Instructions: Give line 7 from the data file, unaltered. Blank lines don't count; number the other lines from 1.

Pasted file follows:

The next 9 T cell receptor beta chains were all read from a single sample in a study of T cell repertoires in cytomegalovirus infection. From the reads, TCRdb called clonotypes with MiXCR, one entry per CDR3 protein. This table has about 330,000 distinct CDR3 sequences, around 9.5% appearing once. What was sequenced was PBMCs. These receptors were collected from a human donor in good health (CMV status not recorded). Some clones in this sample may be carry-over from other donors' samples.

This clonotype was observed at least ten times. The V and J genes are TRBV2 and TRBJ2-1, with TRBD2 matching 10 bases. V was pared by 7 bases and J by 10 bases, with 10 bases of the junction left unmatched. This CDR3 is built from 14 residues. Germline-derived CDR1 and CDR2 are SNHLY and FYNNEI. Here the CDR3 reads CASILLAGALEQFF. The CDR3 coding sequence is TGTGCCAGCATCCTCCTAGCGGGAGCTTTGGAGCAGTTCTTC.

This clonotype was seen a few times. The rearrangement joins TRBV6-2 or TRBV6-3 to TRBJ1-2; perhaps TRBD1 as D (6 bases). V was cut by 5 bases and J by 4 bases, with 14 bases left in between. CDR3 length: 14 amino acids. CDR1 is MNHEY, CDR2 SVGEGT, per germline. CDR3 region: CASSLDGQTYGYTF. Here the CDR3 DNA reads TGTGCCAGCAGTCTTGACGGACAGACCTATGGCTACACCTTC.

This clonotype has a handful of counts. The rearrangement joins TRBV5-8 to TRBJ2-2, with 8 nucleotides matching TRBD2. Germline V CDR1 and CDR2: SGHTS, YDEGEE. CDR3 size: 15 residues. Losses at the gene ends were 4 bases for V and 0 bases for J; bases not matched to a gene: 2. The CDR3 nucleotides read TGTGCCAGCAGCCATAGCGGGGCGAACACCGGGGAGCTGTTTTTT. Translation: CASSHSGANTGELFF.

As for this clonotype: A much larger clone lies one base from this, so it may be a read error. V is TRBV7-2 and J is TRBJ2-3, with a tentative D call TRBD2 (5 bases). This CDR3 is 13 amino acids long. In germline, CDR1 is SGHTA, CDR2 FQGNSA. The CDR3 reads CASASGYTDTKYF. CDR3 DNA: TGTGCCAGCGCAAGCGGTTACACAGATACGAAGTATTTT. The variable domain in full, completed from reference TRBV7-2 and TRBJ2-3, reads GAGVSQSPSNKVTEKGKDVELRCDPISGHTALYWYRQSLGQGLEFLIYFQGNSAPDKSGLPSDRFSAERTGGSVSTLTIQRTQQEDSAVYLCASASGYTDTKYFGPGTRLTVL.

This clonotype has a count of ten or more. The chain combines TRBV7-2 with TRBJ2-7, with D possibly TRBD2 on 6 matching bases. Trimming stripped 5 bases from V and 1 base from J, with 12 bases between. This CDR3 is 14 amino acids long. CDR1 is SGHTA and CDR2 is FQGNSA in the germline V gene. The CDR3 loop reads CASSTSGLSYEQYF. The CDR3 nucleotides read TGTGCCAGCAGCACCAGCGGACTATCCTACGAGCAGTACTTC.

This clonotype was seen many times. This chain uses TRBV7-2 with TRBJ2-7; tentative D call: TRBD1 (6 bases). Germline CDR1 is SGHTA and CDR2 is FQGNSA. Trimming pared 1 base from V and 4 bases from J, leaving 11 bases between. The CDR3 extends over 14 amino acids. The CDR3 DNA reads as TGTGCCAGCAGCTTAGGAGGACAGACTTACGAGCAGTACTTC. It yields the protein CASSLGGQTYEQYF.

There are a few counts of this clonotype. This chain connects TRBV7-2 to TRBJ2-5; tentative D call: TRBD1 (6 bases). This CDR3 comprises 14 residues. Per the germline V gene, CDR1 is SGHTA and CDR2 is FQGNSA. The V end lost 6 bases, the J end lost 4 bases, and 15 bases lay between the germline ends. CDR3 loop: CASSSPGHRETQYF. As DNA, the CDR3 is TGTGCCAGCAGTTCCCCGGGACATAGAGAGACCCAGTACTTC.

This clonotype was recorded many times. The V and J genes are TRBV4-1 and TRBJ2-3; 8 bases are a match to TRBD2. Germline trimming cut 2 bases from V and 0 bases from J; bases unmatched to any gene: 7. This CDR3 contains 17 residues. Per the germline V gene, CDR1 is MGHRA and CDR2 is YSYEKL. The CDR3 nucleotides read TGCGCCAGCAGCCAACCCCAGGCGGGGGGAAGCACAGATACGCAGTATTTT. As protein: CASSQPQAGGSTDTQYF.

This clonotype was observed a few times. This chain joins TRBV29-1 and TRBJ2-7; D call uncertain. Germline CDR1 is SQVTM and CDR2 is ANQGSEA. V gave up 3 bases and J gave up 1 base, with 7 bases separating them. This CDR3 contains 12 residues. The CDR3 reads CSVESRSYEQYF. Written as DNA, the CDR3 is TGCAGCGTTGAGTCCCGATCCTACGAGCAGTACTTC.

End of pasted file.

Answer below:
This clonotype was seen many times. This chain uses TRBV7-2 with TRBJ2-7; tentative D call: TRBD1 (6 bases). Germline CDR1 is SGHTA and CDR2 is FQGNSA. Trimming pared 1 base from V and 4 bases from J, leaving 11 bases between. The CDR3 extends over 14 amino acids. The CDR3 DNA reads as TGTGCCAGCAGCTTAGGAGGACAGACTTACGAGCAGTACTTC. It yields the protein CASSLGGQTYEQYF.